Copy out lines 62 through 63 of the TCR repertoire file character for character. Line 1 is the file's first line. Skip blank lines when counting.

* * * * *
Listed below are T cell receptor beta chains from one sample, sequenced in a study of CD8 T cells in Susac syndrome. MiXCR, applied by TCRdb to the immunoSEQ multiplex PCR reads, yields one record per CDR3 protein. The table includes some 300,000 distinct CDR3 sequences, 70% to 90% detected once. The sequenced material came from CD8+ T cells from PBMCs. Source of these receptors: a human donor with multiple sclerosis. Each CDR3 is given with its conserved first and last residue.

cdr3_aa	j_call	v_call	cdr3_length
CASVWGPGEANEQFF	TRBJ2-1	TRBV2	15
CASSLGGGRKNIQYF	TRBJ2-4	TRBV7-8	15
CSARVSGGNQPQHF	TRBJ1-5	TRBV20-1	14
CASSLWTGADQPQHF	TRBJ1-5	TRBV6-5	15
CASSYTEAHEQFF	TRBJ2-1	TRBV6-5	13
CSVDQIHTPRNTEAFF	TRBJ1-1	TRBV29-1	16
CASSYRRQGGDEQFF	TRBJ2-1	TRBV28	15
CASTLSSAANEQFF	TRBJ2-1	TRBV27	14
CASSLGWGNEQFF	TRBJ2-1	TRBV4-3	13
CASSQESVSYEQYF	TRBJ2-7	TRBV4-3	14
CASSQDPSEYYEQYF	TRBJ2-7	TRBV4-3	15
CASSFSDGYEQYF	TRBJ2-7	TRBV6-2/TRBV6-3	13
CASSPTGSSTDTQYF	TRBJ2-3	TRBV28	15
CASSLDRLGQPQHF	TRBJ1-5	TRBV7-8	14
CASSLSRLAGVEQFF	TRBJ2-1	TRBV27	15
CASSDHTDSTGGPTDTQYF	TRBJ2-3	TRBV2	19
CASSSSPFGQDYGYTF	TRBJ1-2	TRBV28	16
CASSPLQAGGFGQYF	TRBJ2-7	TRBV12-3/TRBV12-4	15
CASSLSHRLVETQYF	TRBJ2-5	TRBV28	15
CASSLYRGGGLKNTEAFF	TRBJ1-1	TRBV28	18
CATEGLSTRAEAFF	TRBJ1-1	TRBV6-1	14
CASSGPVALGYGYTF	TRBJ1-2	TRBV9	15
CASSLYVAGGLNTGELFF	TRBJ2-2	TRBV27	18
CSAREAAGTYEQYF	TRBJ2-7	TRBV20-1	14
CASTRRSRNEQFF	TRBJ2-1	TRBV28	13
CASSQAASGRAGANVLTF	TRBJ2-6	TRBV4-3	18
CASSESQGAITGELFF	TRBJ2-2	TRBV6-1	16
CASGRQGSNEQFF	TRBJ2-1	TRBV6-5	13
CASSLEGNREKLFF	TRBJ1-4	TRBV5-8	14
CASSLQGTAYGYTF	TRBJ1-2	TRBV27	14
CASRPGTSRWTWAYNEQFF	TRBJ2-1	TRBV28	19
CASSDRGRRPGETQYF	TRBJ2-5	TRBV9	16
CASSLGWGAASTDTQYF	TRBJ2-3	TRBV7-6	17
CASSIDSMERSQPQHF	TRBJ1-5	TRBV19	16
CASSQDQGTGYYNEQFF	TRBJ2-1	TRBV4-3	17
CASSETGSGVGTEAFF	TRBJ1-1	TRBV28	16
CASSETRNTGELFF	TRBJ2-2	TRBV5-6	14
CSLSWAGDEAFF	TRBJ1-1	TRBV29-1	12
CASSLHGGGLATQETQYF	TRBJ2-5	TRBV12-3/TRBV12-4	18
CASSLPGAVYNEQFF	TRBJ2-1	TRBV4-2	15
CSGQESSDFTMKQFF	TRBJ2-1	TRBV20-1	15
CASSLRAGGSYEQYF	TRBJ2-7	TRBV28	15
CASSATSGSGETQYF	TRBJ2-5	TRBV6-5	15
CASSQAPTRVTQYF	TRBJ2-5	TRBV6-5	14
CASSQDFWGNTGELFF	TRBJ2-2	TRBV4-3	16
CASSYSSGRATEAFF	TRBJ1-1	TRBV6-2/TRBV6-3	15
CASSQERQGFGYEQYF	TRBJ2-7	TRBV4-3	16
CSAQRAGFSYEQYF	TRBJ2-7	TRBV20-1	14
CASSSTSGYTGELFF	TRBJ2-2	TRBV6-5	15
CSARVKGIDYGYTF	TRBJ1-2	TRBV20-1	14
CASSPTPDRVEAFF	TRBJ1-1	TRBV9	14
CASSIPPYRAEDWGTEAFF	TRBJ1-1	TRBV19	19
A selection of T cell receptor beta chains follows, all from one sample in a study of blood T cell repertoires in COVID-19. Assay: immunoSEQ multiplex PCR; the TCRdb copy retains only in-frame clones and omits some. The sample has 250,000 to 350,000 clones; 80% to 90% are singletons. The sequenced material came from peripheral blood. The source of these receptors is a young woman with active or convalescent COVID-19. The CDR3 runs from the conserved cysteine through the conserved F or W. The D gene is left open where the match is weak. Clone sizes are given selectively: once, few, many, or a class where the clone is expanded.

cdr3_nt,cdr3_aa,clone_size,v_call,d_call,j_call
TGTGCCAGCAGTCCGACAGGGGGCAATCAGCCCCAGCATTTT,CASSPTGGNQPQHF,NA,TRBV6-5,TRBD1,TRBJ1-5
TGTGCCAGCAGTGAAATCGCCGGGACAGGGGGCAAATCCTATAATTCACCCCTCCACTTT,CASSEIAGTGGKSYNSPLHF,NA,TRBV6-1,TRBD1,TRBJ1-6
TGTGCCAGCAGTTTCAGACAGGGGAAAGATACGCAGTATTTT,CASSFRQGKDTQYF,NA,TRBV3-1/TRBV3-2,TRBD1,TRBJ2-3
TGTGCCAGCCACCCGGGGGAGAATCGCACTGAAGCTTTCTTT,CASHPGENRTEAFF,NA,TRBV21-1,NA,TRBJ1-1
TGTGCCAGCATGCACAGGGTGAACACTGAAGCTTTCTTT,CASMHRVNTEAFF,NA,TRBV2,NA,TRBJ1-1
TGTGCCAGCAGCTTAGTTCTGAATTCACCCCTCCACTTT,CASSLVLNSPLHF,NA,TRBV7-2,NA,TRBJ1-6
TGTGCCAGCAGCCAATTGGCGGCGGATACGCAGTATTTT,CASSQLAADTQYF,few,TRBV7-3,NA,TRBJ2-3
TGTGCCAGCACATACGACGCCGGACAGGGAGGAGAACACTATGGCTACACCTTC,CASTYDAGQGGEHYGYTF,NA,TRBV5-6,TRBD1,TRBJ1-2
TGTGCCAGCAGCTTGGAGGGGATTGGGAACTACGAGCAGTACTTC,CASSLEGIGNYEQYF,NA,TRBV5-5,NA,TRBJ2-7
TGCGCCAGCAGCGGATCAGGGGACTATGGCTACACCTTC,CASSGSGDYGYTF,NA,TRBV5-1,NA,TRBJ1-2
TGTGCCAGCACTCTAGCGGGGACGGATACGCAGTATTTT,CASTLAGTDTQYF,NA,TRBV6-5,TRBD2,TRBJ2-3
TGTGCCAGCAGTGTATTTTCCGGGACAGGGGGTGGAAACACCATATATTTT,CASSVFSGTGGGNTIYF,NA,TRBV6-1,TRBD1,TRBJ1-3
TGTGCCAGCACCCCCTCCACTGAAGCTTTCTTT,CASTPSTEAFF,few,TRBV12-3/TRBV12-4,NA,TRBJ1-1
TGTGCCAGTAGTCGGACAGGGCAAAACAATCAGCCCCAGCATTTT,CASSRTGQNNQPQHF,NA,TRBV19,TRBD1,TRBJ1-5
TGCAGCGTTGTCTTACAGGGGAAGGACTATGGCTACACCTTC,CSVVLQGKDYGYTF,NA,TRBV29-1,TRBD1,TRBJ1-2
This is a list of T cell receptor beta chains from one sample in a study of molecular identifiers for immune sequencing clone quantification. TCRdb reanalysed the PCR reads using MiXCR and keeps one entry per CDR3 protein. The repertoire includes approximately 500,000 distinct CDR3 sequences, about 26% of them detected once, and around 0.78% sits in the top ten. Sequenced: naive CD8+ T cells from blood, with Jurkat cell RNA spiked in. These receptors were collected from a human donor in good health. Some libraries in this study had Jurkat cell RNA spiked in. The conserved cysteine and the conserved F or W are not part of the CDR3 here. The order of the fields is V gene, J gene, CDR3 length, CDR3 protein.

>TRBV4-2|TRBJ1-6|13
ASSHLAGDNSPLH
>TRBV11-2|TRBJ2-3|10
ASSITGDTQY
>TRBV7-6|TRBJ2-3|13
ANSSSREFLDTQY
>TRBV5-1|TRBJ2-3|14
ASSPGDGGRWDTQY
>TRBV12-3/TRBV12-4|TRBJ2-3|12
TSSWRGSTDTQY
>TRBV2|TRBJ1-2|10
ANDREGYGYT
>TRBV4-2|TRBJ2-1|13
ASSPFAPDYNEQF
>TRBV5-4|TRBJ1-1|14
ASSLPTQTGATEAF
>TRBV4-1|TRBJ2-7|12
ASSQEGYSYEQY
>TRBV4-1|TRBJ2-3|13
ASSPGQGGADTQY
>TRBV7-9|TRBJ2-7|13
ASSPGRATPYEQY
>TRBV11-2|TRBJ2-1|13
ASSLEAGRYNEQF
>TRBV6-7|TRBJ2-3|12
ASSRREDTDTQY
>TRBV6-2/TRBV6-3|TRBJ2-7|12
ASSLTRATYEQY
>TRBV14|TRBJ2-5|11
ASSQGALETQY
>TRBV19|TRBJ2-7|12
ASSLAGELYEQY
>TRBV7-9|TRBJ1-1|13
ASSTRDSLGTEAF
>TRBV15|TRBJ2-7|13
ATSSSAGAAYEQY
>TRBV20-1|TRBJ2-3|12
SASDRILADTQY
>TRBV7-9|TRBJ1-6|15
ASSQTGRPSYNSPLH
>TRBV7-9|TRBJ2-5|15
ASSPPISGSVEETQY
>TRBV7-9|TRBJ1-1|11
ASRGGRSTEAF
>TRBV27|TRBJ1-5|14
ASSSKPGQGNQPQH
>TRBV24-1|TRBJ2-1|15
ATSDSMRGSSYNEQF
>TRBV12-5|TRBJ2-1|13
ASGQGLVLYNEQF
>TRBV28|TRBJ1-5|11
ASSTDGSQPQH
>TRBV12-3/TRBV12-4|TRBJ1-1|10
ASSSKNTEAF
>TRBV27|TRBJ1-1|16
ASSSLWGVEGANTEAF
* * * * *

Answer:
TGTGCCAGCAGCTTAGTTCTGAATTCACCCCTCCACTTT,CASSLVLNSPLHF,NA,TRBV7-2,NA,TRBJ1-6
TGTGCCAGCAGCCAATTGGCGGCGGATACGCAGTATTTT,CASSQLAADTQYF,few,TRBV7-3,NA,TRBJ2-3